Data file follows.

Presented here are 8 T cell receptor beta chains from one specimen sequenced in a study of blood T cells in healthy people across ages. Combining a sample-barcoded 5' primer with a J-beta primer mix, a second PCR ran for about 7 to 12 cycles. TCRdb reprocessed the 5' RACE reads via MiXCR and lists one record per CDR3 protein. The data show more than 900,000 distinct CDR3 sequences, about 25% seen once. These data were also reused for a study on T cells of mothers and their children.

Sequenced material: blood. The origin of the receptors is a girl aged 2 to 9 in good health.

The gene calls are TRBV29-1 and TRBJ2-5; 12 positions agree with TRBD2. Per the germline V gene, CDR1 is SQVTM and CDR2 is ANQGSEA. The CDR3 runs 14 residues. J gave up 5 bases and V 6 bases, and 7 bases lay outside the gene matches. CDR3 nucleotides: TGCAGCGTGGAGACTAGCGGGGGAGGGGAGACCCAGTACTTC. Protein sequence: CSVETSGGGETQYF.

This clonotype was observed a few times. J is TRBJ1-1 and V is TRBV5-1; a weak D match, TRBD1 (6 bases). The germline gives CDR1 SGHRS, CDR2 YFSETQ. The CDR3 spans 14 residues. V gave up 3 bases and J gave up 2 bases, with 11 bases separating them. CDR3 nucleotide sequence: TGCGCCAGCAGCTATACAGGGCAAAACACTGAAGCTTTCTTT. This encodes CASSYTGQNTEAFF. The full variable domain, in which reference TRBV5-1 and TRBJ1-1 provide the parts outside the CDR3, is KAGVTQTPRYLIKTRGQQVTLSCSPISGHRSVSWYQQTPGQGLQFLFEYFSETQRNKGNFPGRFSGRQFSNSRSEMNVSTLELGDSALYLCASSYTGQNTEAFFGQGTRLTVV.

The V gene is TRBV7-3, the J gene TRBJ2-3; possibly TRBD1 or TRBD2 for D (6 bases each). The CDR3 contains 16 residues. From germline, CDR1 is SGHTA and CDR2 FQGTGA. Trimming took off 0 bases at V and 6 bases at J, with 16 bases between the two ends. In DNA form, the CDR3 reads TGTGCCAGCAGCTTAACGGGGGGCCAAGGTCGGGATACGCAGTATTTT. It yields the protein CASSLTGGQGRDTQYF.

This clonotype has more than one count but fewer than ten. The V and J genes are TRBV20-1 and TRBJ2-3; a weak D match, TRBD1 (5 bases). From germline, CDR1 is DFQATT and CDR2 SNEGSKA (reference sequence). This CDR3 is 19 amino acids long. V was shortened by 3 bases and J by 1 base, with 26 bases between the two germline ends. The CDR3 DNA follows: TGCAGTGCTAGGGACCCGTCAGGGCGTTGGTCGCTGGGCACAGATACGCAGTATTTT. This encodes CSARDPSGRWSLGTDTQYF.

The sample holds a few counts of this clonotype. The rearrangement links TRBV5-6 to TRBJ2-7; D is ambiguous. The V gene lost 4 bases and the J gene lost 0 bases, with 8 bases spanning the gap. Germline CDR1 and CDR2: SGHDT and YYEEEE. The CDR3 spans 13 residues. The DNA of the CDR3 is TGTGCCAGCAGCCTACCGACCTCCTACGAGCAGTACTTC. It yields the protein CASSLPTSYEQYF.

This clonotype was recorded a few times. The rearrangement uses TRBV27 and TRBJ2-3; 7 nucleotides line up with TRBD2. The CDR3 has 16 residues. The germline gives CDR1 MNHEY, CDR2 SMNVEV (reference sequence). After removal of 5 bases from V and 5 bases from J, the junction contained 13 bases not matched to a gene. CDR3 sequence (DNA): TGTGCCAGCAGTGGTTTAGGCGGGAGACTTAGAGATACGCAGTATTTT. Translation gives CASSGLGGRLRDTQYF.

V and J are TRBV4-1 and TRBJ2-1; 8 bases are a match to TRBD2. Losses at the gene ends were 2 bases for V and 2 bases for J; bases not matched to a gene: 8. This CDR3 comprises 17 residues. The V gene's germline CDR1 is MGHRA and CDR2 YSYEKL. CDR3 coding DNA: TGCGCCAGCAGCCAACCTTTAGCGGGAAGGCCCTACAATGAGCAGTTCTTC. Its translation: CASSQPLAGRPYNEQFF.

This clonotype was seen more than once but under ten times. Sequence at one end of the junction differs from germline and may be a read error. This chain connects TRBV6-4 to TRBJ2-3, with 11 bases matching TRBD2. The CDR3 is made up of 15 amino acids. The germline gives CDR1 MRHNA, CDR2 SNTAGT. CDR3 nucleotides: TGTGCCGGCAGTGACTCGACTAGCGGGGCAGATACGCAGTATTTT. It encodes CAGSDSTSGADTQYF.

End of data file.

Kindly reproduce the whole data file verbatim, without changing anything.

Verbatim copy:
Presented here are 8 T cell receptor beta chains from one specimen sequenced in a study of blood T cells in healthy people across ages. Combining a sample-barcoded 5' primer with a J-beta primer mix, a second PCR ran for about 7 to 12 cycles. TCRdb reprocessed the 5' RACE reads via MiXCR and lists one record per CDR3 protein. The data show more than 900,000 distinct CDR3 sequences, about 25% seen once. These data were also reused for a study on T cells of mothers and their children.

Sequenced material: blood. The origin of the receptors is a girl aged 2 to 9 in good health.

The gene calls are TRBV29-1 and TRBJ2-5; 12 positions agree with TRBD2. Per the germline V gene, CDR1 is SQVTM and CDR2 is ANQGSEA. The CDR3 runs 14 residues. J gave up 5 bases and V 6 bases, and 7 bases lay outside the gene matches. CDR3 nucleotides: TGCAGCGTGGAGACTAGCGGGGGAGGGGAGACCCAGTACTTC. Protein sequence: CSVETSGGGETQYF.

This clonotype was observed a few times. J is TRBJ1-1 and V is TRBV5-1; a weak D match, TRBD1 (6 bases). The germline gives CDR1 SGHRS, CDR2 YFSETQ. The CDR3 spans 14 residues. V gave up 3 bases and J gave up 2 bases, with 11 bases separating them. CDR3 nucleotide sequence: TGCGCCAGCAGCTATACAGGGCAAAACACTGAAGCTTTCTTT. This encodes CASSYTGQNTEAFF. The full variable domain, in which reference TRBV5-1 and TRBJ1-1 provide the parts outside the CDR3, is KAGVTQTPRYLIKTRGQQVTLSCSPISGHRSVSWYQQTPGQGLQFLFEYFSETQRNKGNFPGRFSGRQFSNSRSEMNVSTLELGDSALYLCASSYTGQNTEAFFGQGTRLTVV.

The V gene is TRBV7-3, the J gene TRBJ2-3; possibly TRBD1 or TRBD2 for D (6 bases each). The CDR3 contains 16 residues. From germline, CDR1 is SGHTA and CDR2 FQGTGA. Trimming took off 0 bases at V and 6 bases at J, with 16 bases between the two ends. In DNA form, the CDR3 reads TGTGCCAGCAGCTTAACGGGGGGCCAAGGTCGGGATACGCAGTATTTT. It yields the protein CASSLTGGQGRDTQYF.

This clonotype has more than one count but fewer than ten. The V and J genes are TRBV20-1 and TRBJ2-3; a weak D match, TRBD1 (5 bases). From germline, CDR1 is DFQATT and CDR2 SNEGSKA (reference sequence). This CDR3 is 19 amino acids long. V was shortened by 3 bases and J by 1 base, with 26 bases between the two germline ends. The CDR3 DNA follows: TGCAGTGCTAGGGACCCGTCAGGGCGTTGGTCGCTGGGCACAGATACGCAGTATTTT. This encodes CSARDPSGRWSLGTDTQYF.

The sample holds a few counts of this clonotype. The rearrangement links TRBV5-6 to TRBJ2-7; D is ambiguous. The V gene lost 4 bases and the J gene lost 0 bases, with 8 bases spanning the gap. Germline CDR1 and CDR2: SGHDT and YYEEEE. The CDR3 spans 13 residues. The DNA of the CDR3 is TGTGCCAGCAGCCTACCGACCTCCTACGAGCAGTACTTC. It yields the protein CASSLPTSYEQYF.

This clonotype was recorded a few times. The rearrangement uses TRBV27 and TRBJ2-3; 7 nucleotides line up with TRBD2. The CDR3 has 16 residues. The germline gives CDR1 MNHEY, CDR2 SMNVEV (reference sequence). After removal of 5 bases from V and 5 bases from J, the junction contained 13 bases not matched to a gene. CDR3 sequence (DNA): TGTGCCAGCAGTGGTTTAGGCGGGAGACTTAGAGATACGCAGTATTTT. Translation gives CASSGLGGRLRDTQYF.

V and J are TRBV4-1 and TRBJ2-1; 8 bases are a match to TRBD2. Losses at the gene ends were 2 bases for V and 2 bases for J; bases not matched to a gene: 8. This CDR3 comprises 17 residues. The V gene's germline CDR1 is MGHRA and CDR2 YSYEKL. CDR3 coding DNA: TGCGCCAGCAGCCAACCTTTAGCGGGAAGGCCCTACAATGAGCAGTTCTTC. Its translation: CASSQPLAGRPYNEQFF.

This clonotype was seen more than once but under ten times. Sequence at one end of the junction differs from germline and may be a read error. This chain connects TRBV6-4 to TRBJ2-3, with 11 bases matching TRBD2. The CDR3 is made up of 15 amino acids. The germline gives CDR1 MRHNA, CDR2 SNTAGT. CDR3 nucleotides: TGTGCCGGCAGTGACTCGACTAGCGGGGCAGATACGCAGTATTTT. It encodes CAGSDSTSGADTQYF.